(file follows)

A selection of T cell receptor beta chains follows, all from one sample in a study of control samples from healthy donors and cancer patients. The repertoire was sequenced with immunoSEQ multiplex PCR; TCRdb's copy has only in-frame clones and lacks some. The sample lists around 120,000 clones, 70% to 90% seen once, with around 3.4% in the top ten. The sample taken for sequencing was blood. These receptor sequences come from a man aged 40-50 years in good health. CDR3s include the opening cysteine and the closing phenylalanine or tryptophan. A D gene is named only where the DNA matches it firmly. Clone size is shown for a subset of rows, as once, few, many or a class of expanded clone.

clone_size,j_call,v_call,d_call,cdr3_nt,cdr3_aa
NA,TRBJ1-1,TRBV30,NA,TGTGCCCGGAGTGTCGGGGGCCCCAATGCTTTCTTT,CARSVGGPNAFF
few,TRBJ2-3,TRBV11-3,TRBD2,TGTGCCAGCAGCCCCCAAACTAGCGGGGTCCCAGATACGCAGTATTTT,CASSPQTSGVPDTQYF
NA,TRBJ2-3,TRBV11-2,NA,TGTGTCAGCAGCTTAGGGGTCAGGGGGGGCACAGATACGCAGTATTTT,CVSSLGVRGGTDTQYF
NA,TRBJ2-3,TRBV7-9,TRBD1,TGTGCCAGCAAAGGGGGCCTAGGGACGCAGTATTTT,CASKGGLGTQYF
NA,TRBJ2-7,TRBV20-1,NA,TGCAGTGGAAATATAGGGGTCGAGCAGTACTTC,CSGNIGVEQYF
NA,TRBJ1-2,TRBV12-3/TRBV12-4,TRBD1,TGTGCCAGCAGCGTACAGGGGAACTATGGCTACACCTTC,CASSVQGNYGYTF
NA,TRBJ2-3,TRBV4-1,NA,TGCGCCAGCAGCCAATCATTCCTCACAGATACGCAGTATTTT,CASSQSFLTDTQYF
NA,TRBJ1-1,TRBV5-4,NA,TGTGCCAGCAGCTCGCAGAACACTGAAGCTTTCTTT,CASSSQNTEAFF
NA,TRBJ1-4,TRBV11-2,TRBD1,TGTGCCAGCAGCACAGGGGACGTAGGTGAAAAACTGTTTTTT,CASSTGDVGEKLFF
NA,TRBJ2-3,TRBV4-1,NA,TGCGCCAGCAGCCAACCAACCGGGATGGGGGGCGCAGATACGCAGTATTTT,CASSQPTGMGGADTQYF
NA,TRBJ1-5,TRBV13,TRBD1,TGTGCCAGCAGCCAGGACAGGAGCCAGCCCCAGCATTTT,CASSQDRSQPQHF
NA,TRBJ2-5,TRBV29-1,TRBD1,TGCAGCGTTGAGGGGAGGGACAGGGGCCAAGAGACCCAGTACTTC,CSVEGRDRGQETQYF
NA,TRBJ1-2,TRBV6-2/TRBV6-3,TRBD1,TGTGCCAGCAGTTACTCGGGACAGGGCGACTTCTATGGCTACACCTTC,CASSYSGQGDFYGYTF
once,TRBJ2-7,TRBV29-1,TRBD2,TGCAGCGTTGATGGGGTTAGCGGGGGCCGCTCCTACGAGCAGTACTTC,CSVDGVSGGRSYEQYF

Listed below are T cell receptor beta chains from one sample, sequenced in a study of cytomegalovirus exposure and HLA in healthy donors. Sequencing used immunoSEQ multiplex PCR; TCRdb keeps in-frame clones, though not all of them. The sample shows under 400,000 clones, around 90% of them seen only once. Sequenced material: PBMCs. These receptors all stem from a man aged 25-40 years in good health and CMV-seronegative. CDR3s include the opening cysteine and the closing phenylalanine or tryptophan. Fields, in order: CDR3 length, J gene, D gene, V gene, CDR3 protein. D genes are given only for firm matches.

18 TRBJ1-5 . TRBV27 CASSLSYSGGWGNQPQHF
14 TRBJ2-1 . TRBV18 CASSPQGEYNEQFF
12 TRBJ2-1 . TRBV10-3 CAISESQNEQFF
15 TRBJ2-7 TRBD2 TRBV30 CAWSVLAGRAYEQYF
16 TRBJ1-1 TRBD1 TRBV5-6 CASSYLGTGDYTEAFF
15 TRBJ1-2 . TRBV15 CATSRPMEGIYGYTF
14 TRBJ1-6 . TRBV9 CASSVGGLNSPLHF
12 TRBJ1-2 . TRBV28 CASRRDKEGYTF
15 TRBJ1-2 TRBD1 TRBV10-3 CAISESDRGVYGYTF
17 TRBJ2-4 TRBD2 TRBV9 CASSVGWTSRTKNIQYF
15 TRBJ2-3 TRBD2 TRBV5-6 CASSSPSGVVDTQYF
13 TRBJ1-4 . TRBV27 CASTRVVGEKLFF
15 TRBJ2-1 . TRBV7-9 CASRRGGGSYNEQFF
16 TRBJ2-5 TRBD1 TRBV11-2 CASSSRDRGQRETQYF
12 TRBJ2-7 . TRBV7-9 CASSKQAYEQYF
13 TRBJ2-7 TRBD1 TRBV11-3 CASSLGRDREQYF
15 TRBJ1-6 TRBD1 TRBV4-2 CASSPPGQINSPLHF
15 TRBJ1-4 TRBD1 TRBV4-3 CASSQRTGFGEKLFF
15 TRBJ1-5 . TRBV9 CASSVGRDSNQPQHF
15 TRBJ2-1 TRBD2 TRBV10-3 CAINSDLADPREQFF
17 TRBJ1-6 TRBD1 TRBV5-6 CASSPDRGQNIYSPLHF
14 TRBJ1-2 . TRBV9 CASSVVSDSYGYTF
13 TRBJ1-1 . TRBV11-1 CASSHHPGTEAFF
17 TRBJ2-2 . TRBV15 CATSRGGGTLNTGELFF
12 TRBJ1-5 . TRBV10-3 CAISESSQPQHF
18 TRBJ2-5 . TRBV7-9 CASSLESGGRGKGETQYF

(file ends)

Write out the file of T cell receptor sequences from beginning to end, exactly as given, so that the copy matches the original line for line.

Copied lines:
A selection of T cell receptor beta chains follows, all from one sample in a study of control samples from healthy donors and cancer patients. The repertoire was sequenced with immunoSEQ multiplex PCR; TCRdb's copy has only in-frame clones and lacks some. The sample lists around 120,000 clones, 70% to 90% seen once, with around 3.4% in the top ten. The sample taken for sequencing was blood. These receptor sequences come from a man aged 40-50 years in good health. CDR3s include the opening cysteine and the closing phenylalanine or tryptophan. A D gene is named only where the DNA matches it firmly. Clone size is shown for a subset of rows, as once, few, many or a class of expanded clone.

clone_size,j_call,v_call,d_call,cdr3_nt,cdr3_aa
NA,TRBJ1-1,TRBV30,NA,TGTGCCCGGAGTGTCGGGGGCCCCAATGCTTTCTTT,CARSVGGPNAFF
few,TRBJ2-3,TRBV11-3,TRBD2,TGTGCCAGCAGCCCCCAAACTAGCGGGGTCCCAGATACGCAGTATTTT,CASSPQTSGVPDTQYF
NA,TRBJ2-3,TRBV11-2,NA,TGTGTCAGCAGCTTAGGGGTCAGGGGGGGCACAGATACGCAGTATTTT,CVSSLGVRGGTDTQYF
NA,TRBJ2-3,TRBV7-9,TRBD1,TGTGCCAGCAAAGGGGGCCTAGGGACGCAGTATTTT,CASKGGLGTQYF
NA,TRBJ2-7,TRBV20-1,NA,TGCAGTGGAAATATAGGGGTCGAGCAGTACTTC,CSGNIGVEQYF
NA,TRBJ1-2,TRBV12-3/TRBV12-4,TRBD1,TGTGCCAGCAGCGTACAGGGGAACTATGGCTACACCTTC,CASSVQGNYGYTF
NA,TRBJ2-3,TRBV4-1,NA,TGCGCCAGCAGCCAATCATTCCTCACAGATACGCAGTATTTT,CASSQSFLTDTQYF
NA,TRBJ1-1,TRBV5-4,NA,TGTGCCAGCAGCTCGCAGAACACTGAAGCTTTCTTT,CASSSQNTEAFF
NA,TRBJ1-4,TRBV11-2,TRBD1,TGTGCCAGCAGCACAGGGGACGTAGGTGAAAAACTGTTTTTT,CASSTGDVGEKLFF
NA,TRBJ2-3,TRBV4-1,NA,TGCGCCAGCAGCCAACCAACCGGGATGGGGGGCGCAGATACGCAGTATTTT,CASSQPTGMGGADTQYF
NA,TRBJ1-5,TRBV13,TRBD1,TGTGCCAGCAGCCAGGACAGGAGCCAGCCCCAGCATTTT,CASSQDRSQPQHF
NA,TRBJ2-5,TRBV29-1,TRBD1,TGCAGCGTTGAGGGGAGGGACAGGGGCCAAGAGACCCAGTACTTC,CSVEGRDRGQETQYF
NA,TRBJ1-2,TRBV6-2/TRBV6-3,TRBD1,TGTGCCAGCAGTTACTCGGGACAGGGCGACTTCTATGGCTACACCTTC,CASSYSGQGDFYGYTF
once,TRBJ2-7,TRBV29-1,TRBD2,TGCAGCGTTGATGGGGTTAGCGGGGGCCGCTCCTACGAGCAGTACTTC,CSVDGVSGGRSYEQYF

Listed below are T cell receptor beta chains from one sample, sequenced in a study of cytomegalovirus exposure and HLA in healthy donors. Sequencing used immunoSEQ multiplex PCR; TCRdb keeps in-frame clones, though not all of them. The sample shows under 400,000 clones, around 90% of them seen only once. Sequenced material: PBMCs. These receptors all stem from a man aged 25-40 years in good health and CMV-seronegative. CDR3s include the opening cysteine and the closing phenylalanine or tryptophan. Fields, in order: CDR3 length, J gene, D gene, V gene, CDR3 protein. D genes are given only for firm matches.

18 TRBJ1-5 . TRBV27 CASSLSYSGGWGNQPQHF
14 TRBJ2-1 . TRBV18 CASSPQGEYNEQFF
12 TRBJ2-1 . TRBV10-3 CAISESQNEQFF
15 TRBJ2-7 TRBD2 TRBV30 CAWSVLAGRAYEQYF
16 TRBJ1-1 TRBD1 TRBV5-6 CASSYLGTGDYTEAFF
15 TRBJ1-2 . TRBV15 CATSRPMEGIYGYTF
14 TRBJ1-6 . TRBV9 CASSVGGLNSPLHF
12 TRBJ1-2 . TRBV28 CASRRDKEGYTF
15 TRBJ1-2 TRBD1 TRBV10-3 CAISESDRGVYGYTF
17 TRBJ2-4 TRBD2 TRBV9 CASSVGWTSRTKNIQYF
15 TRBJ2-3 TRBD2 TRBV5-6 CASSSPSGVVDTQYF
13 TRBJ1-4 . TRBV27 CASTRVVGEKLFF
15 TRBJ2-1 . TRBV7-9 CASRRGGGSYNEQFF
16 TRBJ2-5 TRBD1 TRBV11-2 CASSSRDRGQRETQYF
12 TRBJ2-7 . TRBV7-9 CASSKQAYEQYF
13 TRBJ2-7 TRBD1 TRBV11-3 CASSLGRDREQYF
15 TRBJ1-6 TRBD1 TRBV4-2 CASSPPGQINSPLHF
15 TRBJ1-4 TRBD1 TRBV4-3 CASSQRTGFGEKLFF
15 TRBJ1-5 . TRBV9 CASSVGRDSNQPQHF
15 TRBJ2-1 TRBD2 TRBV10-3 CAINSDLADPREQFF
17 TRBJ1-6 TRBD1 TRBV5-6 CASSPDRGQNIYSPLHF
14 TRBJ1-2 . TRBV9 CASSVVSDSYGYTF
13 TRBJ1-1 . TRBV11-1 CASSHHPGTEAFF
17 TRBJ2-2 . TRBV15 CATSRGGGTLNTGELFF
12 TRBJ1-5 . TRBV10-3 CAISESSQPQHF
18 TRBJ2-5 . TRBV7-9 CASSLESGGRGKGETQYF